Have you ever wanted to start a paid membership group for your blog or business?
Have you ever delayed starting it because you didn't want to learn the tech or integrate yet another platform?
Facebook wants to make Subscription Groups Easy
In August 2016, Facebook released a post promoting Facebook groups as the perfect place to host paid monthly subscription communities. At that point there was no on-platform way to charge for exclusive groups, but one could use a third party billing and then create a closed, member-only group on Facebook.
Many have created groups like this, in fact our forum for The Blog Connection, is just one of 620 million + Facebook groups available to consumers on their platform.
Testing Subscription Groups
On June 20, 2018, Facebook posted in their news room that they are testing paid subscription groups with the capability to pay your subscription directly through Facebook.
Subscription groups were created to make it easier for admins to provide these experiences with built-in tools, and to save them time so they can focus on offering members-only content. For members, they’re now able to sign-up and manage their subscription through the Facebook app for iOS and Android. – Alex Deve, Product Director, Groups
Facebook says it won't take any fees for collecting subscriptions to your groups on Facebook, but according to TechCrunch, because the feature bills through iOS and Android, those operating systems get their 30 percent cut of a user’s first year of subscription and 15 percent after that.
Sarah Mueller of Decluttering Club and Early Bird Mom has had trial access to the paid Facebook groups feature. She says
Paying on Facebook is going to make it really simple and easy for people to join groups. The “invitation flow” is going to make the marketing much more seamless. It's too early to compare conversions from my prior paid group to the paid-on-Facebook group, but I expect it will help conversions.
It's important to note that this is not available to everyone on Facebook yet. If it's rolled out more broadly, the new feature would not affect current groups, but would be available to new groups, Facebook says.
Pros and Cons of Facebook Subscription Groups
While Facebook groups are great for building community and an absolute must for relationship marketers, I am cautious about accepting this new proposition. So, as with any decision, let's make a pros and cons list:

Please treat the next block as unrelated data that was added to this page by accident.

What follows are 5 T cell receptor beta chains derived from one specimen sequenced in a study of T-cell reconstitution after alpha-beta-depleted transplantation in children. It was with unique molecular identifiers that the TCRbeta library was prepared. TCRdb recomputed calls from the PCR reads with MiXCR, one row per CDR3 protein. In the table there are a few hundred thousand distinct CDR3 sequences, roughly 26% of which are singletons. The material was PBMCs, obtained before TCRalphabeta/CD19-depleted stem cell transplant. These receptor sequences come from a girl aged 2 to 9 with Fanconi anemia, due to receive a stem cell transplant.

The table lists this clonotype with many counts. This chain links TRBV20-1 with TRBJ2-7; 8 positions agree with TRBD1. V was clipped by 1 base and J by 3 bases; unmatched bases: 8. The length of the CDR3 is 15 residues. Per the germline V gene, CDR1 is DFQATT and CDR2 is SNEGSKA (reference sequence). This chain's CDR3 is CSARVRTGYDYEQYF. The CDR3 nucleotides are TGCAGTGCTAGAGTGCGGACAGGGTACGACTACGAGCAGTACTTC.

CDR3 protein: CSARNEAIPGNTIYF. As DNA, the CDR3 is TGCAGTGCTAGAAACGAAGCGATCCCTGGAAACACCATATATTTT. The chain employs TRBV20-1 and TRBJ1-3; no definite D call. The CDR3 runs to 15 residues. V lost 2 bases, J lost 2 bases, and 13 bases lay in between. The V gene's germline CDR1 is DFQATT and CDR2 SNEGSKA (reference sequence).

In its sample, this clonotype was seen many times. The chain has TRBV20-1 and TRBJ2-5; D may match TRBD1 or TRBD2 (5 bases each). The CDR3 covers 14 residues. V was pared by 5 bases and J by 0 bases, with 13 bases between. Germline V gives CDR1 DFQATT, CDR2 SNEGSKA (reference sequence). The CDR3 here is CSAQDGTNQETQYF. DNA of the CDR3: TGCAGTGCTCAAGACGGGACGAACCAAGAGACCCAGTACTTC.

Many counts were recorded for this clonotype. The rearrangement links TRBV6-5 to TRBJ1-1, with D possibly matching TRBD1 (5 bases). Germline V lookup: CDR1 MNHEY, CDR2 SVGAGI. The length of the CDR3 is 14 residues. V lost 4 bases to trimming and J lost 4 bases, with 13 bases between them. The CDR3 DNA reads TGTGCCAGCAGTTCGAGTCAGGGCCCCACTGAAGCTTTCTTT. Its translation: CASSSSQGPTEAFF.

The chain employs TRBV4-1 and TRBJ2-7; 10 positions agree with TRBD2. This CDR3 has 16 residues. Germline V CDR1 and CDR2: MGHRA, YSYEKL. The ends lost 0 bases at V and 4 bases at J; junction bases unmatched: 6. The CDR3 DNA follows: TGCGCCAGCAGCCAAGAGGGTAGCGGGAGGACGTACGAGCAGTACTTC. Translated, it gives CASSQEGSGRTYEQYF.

Pros of a Paid-on-Facebook Facebook Groups
- Ease of use
- No third party billing needed
- Seamless marketing – still to be proven
- People stay on Facebook – fewer steps are fewer hurdles to conversion
- If offering content as well as community, you can organize content within the group, and not need a third party to deliver the content
Cons of Paid-on-Facebook Facebook Groups
- The operating systems get 30% of first year's fees (15% following years). That's quite a bit more than Paypal's 3-6% fee.
- You don't have access to a subscribers contact information, other than their Facebook profile. With paypal or another payment gateway, you generally have at least a contact email address.
- With no charge to or contract of service with the group owner, Facebook makes the rules and controls the group.
Here's why this third one in particular worries me. Facebook is notorious for trying things, and ditching them. At the end of the day, Facebook is still a borrowed platform. I can't control what they will change tomorrow any more than I can control the weather in south Florida in hurricane season.
What happens when one puts all of their efforts into growing a paid group and then wakes up to find Facebook has decided they now want a cut on top of the operating system fees? Or that they've decided to do away with the paid groups feature altogether? No more payments in, no more payments out. How would you notify and transfer all of your subscribers over to a different platform on a moment's notice? Or what if they deleted the groups entirely?
With other forum softwares and platforms there is at minimum an agreement of who has what control of the system.
It seems to me that setting up your paid groups to be managed on your own or a third party platform is a better business decision for three reasons:
- An agreement stating your control over specific aspects of the group.
- You keep more of the money.
- You collect contact info with subscription payments.
10 Other Options for Subscription Groups
- Paypal + a free closed Facebook group – you manually add members once the payment goes through, and manually take them out of the group when they cancel.
- Teachable + a free closed Facebook group – This is a great option for courses where you want to add a limited window for discussion and interaction but don't want a forever forum. The Facebook group can be archived at the end of the course.
I have used the above two options with success. I have not used the following options, but you can follow the links to find out more.
- MUUT – forum hosted on their site
- Xenforo – a forum heavyweight and is an ideal option if you want a standalone forum that handles your entire membership
- Discourse – a cross between a forum, chat room and a Facebook group
- IP.Board – can be used as a stand-alone or add on forum.
- BuddyPress a social network type feel with features like private messaging, customisable member profiles and member directory
- WP Symposium Pro – creates your own social network, on your WordPress website.
- CM Answers – allows users to post questions and answers, leave comments, vote, and upload files in a discussion board format.
- DW Question & Answer – builds a complete Question & Answer system for your WordPress site
So, what do you think? Will you be using the paid-on-Facebook groups feature once you have access to it? What are you using now for group memberships? Share your thoughts and experiences below.